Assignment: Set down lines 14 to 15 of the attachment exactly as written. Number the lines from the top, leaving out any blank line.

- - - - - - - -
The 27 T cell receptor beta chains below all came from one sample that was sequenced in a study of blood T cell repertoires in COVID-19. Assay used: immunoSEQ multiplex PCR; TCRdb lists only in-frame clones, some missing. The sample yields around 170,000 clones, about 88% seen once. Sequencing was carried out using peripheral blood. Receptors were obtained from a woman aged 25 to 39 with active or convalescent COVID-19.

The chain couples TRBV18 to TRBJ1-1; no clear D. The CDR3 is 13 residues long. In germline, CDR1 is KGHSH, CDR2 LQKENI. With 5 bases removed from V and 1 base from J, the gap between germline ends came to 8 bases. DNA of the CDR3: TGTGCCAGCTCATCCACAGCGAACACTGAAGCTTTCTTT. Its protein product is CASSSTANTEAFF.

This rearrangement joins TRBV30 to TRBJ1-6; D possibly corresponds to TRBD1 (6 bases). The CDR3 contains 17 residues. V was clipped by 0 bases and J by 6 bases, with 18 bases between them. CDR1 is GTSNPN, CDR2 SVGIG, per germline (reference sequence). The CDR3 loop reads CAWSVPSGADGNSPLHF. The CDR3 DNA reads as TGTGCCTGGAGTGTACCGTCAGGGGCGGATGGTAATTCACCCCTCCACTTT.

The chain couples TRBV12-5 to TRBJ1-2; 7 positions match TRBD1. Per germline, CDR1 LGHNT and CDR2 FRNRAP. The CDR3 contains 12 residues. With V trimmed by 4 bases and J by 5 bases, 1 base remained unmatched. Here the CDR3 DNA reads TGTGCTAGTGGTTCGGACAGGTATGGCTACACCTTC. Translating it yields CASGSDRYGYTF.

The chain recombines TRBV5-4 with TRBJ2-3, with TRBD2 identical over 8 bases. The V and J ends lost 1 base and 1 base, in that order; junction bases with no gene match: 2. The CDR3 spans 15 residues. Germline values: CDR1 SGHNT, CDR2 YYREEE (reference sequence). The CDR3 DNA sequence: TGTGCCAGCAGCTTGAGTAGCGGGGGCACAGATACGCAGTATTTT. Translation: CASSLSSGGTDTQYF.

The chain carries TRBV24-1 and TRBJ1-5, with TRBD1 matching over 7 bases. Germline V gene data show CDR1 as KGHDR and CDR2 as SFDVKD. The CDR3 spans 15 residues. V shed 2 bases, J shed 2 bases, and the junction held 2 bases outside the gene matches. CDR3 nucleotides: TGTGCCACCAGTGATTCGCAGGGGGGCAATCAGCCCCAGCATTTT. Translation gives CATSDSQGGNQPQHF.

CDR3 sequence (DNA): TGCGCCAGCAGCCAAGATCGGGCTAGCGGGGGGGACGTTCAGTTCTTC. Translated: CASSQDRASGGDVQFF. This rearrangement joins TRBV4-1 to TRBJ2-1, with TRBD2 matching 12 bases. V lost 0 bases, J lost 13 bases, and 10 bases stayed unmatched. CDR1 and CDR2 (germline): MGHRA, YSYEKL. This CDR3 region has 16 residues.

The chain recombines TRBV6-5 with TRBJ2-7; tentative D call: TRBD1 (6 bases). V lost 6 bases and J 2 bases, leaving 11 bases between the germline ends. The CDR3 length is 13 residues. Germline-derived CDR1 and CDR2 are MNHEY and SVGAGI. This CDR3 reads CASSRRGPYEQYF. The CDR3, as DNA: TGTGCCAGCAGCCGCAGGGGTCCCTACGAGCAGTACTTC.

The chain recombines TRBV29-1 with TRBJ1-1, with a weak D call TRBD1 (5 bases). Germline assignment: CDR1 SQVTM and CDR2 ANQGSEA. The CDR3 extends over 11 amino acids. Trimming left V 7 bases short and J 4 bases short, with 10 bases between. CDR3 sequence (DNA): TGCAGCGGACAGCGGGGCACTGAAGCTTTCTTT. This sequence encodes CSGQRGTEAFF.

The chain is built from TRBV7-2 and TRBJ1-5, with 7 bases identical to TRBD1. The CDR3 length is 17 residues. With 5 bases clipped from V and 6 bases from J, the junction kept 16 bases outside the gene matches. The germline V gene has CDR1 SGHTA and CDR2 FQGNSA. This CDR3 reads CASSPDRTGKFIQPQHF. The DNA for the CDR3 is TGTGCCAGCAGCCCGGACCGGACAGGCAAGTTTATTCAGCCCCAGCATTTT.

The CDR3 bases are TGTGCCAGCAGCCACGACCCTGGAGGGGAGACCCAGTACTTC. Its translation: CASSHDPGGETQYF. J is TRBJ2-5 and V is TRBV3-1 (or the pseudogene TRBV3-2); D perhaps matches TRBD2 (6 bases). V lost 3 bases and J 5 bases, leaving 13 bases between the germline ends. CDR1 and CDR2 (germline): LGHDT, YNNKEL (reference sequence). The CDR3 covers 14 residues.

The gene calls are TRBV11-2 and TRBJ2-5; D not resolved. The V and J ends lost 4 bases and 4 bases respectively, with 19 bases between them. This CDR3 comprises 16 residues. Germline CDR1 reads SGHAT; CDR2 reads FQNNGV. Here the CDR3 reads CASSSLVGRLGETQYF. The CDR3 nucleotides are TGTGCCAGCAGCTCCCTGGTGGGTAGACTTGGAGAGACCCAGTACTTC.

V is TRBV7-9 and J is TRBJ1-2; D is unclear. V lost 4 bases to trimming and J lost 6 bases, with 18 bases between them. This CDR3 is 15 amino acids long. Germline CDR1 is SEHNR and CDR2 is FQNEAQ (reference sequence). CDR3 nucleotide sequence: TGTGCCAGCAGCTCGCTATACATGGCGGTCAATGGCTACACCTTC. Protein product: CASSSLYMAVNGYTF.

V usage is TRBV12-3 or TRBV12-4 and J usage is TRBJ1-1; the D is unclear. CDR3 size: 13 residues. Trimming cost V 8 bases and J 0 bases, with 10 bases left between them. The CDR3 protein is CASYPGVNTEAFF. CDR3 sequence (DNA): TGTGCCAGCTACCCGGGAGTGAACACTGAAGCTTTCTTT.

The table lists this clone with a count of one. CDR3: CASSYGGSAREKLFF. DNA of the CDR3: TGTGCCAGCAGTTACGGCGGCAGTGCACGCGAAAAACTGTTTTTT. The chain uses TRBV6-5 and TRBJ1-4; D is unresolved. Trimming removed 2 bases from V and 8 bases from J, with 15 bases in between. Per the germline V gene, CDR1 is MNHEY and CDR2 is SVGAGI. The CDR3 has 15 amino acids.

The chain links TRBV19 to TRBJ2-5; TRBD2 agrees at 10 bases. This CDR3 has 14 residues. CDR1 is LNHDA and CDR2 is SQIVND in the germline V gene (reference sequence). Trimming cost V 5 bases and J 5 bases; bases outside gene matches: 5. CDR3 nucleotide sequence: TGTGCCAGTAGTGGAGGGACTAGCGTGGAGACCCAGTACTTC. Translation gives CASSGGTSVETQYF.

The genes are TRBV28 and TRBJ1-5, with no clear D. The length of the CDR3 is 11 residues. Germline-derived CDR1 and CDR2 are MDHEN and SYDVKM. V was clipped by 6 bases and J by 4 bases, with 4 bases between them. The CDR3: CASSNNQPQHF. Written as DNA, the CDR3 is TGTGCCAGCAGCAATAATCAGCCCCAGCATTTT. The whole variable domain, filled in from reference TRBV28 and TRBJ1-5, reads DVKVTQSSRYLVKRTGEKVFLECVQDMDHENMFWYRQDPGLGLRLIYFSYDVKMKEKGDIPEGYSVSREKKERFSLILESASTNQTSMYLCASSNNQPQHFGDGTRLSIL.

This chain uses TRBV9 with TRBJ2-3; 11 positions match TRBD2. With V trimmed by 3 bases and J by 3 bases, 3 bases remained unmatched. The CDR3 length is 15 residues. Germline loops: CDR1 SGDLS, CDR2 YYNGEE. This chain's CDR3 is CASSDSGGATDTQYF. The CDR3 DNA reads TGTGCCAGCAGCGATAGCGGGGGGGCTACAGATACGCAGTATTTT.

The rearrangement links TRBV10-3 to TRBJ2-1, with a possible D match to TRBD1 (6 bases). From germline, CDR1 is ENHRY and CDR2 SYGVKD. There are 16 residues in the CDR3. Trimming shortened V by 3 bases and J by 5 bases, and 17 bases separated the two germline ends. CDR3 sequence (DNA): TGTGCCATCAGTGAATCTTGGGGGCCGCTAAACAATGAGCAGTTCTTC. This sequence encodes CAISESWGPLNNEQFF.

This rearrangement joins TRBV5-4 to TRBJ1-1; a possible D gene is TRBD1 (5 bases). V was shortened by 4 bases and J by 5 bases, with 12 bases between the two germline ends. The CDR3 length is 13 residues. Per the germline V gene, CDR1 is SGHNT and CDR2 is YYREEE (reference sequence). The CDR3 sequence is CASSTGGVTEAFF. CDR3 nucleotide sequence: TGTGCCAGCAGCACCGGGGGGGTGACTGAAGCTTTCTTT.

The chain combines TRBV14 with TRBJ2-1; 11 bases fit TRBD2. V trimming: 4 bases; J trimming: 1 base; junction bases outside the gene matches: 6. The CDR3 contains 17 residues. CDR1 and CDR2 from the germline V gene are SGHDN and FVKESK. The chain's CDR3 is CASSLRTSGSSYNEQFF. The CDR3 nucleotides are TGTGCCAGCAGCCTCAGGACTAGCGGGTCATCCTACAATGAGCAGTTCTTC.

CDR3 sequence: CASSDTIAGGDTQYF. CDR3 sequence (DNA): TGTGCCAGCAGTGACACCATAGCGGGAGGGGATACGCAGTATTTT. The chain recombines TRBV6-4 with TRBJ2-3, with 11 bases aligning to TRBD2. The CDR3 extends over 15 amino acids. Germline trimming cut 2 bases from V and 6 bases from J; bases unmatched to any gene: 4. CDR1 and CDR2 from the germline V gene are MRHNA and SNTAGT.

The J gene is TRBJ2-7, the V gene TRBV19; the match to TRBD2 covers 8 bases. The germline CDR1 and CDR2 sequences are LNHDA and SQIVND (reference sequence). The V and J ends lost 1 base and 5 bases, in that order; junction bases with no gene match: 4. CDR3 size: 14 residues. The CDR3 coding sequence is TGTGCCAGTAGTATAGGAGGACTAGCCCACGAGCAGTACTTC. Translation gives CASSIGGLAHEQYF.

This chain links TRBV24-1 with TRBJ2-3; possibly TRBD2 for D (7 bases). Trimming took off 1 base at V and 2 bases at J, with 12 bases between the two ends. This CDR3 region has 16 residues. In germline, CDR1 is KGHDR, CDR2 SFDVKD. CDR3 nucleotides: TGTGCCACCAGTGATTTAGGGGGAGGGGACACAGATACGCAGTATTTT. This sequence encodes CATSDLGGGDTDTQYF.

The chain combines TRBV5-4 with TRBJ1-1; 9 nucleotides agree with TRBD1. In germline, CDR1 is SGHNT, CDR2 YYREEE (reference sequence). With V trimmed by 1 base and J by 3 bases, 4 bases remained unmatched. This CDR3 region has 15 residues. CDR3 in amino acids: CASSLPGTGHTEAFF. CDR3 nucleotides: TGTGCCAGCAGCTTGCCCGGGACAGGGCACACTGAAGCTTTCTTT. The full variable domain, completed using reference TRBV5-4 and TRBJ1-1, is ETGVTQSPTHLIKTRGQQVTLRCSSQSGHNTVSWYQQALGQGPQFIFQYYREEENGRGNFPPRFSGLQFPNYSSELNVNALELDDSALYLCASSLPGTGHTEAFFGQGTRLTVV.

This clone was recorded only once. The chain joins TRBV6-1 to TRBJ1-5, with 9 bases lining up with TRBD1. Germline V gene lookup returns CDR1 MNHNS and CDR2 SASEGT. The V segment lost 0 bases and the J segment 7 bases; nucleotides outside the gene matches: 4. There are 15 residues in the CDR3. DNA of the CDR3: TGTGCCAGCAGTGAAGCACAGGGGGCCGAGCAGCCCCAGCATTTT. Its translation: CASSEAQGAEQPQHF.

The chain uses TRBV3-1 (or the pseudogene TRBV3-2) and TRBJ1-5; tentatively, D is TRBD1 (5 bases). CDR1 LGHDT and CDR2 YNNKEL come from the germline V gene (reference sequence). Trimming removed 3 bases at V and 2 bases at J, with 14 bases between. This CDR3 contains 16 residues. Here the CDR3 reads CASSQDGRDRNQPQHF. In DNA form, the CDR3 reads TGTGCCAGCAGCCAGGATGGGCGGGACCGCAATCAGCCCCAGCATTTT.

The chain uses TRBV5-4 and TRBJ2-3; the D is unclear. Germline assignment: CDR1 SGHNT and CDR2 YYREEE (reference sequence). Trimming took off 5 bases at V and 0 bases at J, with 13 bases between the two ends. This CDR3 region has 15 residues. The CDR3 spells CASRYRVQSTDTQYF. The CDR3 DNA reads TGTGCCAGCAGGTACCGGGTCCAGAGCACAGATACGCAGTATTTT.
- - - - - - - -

V usage is TRBV12-3 or TRBV12-4 and J usage is TRBJ1-1; the D is unclear. CDR3 size: 13 residues. Trimming cost V 8 bases and J 0 bases, with 10 bases left between them. The CDR3 protein is CASYPGVNTEAFF. CDR3 sequence (DNA): TGTGCCAGCTACCCGGGAGTGAACACTGAAGCTTTCTTT.

The table lists this clone with a count of one. CDR3: CASSYGGSAREKLFF. DNA of the CDR3: TGTGCCAGCAGTTACGGCGGCAGTGCACGCGAAAAACTGTTTTTT. The chain uses TRBV6-5 and TRBJ1-4; D is unresolved. Trimming removed 2 bases from V and 8 bases from J, with 15 bases in between. Per the germline V gene, CDR1 is MNHEY and CDR2 is SVGAGI. The CDR3 has 15 amino acids.